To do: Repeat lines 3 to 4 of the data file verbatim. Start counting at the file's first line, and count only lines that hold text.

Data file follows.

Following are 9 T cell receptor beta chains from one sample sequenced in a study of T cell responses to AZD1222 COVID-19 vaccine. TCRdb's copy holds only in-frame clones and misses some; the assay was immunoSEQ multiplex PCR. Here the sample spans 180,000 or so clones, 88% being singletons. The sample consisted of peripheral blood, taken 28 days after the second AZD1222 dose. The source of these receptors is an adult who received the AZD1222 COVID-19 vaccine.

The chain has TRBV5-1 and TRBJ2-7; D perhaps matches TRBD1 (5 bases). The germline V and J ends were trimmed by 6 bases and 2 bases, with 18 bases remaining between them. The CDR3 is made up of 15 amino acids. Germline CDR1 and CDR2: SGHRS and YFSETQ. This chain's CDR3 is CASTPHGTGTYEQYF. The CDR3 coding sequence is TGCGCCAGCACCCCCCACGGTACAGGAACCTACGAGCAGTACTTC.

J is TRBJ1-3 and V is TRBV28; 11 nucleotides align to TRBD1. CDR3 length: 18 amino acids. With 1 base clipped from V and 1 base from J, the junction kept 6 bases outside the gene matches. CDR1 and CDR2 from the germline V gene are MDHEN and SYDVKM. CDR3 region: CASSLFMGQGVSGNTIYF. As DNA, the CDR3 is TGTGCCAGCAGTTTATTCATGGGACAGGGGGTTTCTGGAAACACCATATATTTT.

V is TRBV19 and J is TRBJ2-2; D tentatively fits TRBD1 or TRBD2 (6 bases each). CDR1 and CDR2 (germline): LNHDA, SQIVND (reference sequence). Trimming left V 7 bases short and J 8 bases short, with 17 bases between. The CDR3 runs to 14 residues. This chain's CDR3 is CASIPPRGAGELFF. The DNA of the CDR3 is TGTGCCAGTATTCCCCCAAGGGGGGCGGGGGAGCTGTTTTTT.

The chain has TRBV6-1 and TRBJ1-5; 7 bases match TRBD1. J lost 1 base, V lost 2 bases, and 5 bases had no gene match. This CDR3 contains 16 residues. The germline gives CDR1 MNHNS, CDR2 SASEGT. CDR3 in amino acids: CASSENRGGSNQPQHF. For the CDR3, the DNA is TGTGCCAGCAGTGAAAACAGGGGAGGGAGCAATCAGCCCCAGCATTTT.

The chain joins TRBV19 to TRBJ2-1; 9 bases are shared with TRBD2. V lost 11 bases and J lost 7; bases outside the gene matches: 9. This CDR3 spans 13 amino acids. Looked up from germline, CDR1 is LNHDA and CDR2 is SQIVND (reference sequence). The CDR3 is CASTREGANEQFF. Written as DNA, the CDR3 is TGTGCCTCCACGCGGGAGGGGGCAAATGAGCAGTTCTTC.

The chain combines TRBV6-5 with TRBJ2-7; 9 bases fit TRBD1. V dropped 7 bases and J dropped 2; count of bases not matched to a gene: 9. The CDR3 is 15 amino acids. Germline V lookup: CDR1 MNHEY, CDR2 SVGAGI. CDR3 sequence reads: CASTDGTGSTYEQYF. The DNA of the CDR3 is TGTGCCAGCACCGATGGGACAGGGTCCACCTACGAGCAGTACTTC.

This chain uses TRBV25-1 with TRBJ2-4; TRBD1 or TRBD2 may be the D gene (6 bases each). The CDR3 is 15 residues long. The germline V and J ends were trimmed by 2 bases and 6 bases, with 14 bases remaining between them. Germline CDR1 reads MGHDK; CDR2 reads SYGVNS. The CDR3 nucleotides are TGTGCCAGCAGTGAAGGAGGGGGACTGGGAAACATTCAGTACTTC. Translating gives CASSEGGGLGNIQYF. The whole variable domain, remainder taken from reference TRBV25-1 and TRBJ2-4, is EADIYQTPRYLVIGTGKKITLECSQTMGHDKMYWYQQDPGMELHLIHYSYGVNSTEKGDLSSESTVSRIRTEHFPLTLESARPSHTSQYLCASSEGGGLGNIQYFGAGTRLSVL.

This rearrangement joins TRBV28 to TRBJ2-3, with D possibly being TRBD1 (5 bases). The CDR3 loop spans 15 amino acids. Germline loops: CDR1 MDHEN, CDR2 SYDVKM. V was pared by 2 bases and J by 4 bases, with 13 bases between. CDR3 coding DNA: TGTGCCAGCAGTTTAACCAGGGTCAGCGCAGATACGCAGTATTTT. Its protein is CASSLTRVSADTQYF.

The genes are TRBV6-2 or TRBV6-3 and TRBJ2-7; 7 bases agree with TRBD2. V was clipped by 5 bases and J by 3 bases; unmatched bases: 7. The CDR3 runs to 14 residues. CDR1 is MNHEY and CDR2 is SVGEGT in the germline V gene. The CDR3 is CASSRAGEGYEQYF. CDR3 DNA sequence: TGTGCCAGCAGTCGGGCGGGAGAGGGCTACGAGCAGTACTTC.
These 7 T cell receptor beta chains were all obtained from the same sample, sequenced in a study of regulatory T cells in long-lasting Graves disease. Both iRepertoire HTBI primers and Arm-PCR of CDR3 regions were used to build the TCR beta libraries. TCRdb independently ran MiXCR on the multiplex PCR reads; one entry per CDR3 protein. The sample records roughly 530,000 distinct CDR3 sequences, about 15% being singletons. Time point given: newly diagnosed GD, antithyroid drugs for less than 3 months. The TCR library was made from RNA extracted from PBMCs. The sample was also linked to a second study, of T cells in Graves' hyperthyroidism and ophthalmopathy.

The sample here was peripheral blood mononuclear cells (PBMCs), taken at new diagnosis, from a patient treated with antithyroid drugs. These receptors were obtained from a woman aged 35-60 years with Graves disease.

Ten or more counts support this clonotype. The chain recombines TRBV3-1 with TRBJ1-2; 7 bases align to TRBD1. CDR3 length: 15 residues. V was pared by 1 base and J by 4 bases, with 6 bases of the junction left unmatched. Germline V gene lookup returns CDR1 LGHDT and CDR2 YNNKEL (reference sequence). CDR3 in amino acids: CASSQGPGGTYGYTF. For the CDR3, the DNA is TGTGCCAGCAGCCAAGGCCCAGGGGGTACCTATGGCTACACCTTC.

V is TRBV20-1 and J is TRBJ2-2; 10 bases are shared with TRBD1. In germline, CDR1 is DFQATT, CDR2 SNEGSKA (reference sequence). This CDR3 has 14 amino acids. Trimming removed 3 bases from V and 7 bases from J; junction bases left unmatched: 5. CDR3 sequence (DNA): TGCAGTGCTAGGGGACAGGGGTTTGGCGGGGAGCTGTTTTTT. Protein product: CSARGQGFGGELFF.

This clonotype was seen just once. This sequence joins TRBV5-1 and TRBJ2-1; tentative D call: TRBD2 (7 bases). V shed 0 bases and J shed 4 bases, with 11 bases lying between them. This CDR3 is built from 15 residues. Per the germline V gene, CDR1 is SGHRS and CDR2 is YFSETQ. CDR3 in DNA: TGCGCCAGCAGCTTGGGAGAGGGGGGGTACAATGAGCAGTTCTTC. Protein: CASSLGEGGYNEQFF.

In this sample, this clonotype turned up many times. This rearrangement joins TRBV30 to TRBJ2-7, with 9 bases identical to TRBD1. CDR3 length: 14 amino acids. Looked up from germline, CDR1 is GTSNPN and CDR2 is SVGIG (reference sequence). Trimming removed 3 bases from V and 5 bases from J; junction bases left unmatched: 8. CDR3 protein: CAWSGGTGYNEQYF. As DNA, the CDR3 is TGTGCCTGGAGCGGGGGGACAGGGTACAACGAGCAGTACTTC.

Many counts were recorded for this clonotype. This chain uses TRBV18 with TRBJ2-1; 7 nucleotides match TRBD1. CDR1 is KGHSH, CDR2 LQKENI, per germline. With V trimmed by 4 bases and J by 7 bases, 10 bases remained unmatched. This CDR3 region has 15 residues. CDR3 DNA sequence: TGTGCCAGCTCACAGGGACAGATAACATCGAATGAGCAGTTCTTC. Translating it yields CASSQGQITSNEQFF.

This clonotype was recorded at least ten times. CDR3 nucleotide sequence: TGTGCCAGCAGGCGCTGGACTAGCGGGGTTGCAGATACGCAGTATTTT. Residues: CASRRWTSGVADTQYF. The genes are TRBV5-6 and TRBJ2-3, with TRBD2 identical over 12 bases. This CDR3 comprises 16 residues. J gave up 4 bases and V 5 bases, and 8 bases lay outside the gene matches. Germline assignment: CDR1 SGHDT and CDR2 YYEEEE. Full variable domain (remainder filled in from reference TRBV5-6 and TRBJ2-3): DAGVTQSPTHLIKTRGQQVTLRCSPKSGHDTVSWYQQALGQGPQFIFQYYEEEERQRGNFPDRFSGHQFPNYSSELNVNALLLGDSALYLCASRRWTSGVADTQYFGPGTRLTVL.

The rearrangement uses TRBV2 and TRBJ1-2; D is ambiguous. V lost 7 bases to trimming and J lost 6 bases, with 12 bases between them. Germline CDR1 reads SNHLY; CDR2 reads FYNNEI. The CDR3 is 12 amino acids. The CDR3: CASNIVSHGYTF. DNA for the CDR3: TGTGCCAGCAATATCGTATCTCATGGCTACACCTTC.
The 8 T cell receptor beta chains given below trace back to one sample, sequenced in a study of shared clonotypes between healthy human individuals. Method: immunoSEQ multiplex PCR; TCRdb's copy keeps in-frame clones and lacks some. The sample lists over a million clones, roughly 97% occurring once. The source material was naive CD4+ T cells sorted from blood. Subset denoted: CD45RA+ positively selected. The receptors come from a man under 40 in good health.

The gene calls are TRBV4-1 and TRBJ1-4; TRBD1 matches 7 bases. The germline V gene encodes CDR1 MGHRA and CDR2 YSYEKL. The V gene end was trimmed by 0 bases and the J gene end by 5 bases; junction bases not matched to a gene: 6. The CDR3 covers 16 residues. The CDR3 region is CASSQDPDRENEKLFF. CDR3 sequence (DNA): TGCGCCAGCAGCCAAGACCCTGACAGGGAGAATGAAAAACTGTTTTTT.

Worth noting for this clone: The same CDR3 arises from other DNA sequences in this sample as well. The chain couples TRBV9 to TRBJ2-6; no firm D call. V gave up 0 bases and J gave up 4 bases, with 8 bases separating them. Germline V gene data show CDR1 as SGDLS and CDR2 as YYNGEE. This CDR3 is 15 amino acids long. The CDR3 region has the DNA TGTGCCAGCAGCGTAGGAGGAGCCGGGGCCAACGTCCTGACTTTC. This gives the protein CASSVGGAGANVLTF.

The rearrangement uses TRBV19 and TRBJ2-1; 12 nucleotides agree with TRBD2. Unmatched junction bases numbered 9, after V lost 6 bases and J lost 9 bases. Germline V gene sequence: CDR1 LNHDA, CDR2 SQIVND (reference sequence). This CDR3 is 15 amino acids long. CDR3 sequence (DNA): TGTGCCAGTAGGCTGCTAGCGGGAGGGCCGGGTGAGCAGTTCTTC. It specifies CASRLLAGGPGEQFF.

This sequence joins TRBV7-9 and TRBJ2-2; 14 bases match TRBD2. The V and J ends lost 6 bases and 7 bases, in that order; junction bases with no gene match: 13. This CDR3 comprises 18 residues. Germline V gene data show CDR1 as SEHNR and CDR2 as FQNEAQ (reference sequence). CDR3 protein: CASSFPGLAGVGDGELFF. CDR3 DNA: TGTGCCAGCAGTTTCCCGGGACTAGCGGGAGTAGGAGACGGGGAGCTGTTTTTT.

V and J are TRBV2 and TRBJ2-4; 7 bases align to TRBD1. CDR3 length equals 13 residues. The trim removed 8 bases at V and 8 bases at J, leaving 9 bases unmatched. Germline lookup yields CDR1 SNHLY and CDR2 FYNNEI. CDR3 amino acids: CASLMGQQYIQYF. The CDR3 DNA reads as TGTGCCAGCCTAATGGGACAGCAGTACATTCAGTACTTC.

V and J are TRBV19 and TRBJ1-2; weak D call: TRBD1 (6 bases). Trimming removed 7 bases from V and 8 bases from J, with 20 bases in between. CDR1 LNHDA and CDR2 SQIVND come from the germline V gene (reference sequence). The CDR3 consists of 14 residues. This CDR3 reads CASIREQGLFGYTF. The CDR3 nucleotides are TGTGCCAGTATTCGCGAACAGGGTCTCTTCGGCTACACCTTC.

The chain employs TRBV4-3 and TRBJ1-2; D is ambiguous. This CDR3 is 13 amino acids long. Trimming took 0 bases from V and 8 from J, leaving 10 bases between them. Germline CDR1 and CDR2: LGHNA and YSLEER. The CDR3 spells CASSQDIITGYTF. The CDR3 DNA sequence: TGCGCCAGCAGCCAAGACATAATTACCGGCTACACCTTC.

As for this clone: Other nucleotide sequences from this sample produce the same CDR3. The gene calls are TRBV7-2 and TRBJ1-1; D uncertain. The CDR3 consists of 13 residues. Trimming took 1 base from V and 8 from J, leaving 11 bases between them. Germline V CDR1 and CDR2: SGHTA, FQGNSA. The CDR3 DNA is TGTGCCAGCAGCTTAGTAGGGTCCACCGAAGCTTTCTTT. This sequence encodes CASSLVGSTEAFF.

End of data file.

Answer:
J is TRBJ1-3 and V is TRBV28; 11 nucleotides align to TRBD1. CDR3 length: 18 amino acids. With 1 base clipped from V and 1 base from J, the junction kept 6 bases outside the gene matches. CDR1 and CDR2 from the germline V gene are MDHEN and SYDVKM. CDR3 region: CASSLFMGQGVSGNTIYF. As DNA, the CDR3 is TGTGCCAGCAGTTTATTCATGGGACAGGGGGTTTCTGGAAACACCATATATTTT.

V is TRBV19 and J is TRBJ2-2; D tentatively fits TRBD1 or TRBD2 (6 bases each). CDR1 and CDR2 (germline): LNHDA, SQIVND (reference sequence). Trimming left V 7 bases short and J 8 bases short, with 17 bases between. The CDR3 runs to 14 residues. This chain's CDR3 is CASIPPRGAGELFF. The DNA of the CDR3 is TGTGCCAGTATTCCCCCAAGGGGGGCGGGGGAGCTGTTTTTT.